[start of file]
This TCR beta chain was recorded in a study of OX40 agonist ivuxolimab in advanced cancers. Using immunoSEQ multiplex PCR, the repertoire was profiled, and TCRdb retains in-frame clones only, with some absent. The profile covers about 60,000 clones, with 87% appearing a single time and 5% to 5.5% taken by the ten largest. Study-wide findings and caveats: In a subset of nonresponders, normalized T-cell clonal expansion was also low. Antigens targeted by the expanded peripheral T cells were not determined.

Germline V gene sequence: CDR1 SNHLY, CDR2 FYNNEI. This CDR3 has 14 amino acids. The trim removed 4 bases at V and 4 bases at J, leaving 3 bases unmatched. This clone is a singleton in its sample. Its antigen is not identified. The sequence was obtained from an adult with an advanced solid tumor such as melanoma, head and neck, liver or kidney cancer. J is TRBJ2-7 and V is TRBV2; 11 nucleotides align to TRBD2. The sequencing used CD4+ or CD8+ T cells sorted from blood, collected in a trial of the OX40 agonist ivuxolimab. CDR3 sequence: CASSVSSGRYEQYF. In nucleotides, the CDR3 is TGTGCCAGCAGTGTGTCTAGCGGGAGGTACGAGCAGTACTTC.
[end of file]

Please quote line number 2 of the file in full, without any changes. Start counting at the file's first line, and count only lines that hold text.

Germline V gene sequence: CDR1 SNHLY, CDR2 FYNNEI. This CDR3 has 14 amino acids. The trim removed 4 bases at V and 4 bases at J, leaving 3 bases unmatched. This clone is a singleton in its sample. Its antigen is not identified. The sequence was obtained from an adult with an advanced solid tumor such as melanoma, head and neck, liver or kidney cancer. J is TRBJ2-7 and V is TRBV2; 11 nucleotides align to TRBD2. The sequencing used CD4+ or CD8+ T cells sorted from blood, collected in a trial of the OX40 agonist ivuxolimab. CDR3 sequence: CASSVSSGRYEQYF. In nucleotides, the CDR3 is TGTGCCAGCAGTGTGTCTAGCGGGAGGTACGAGCAGTACTTC.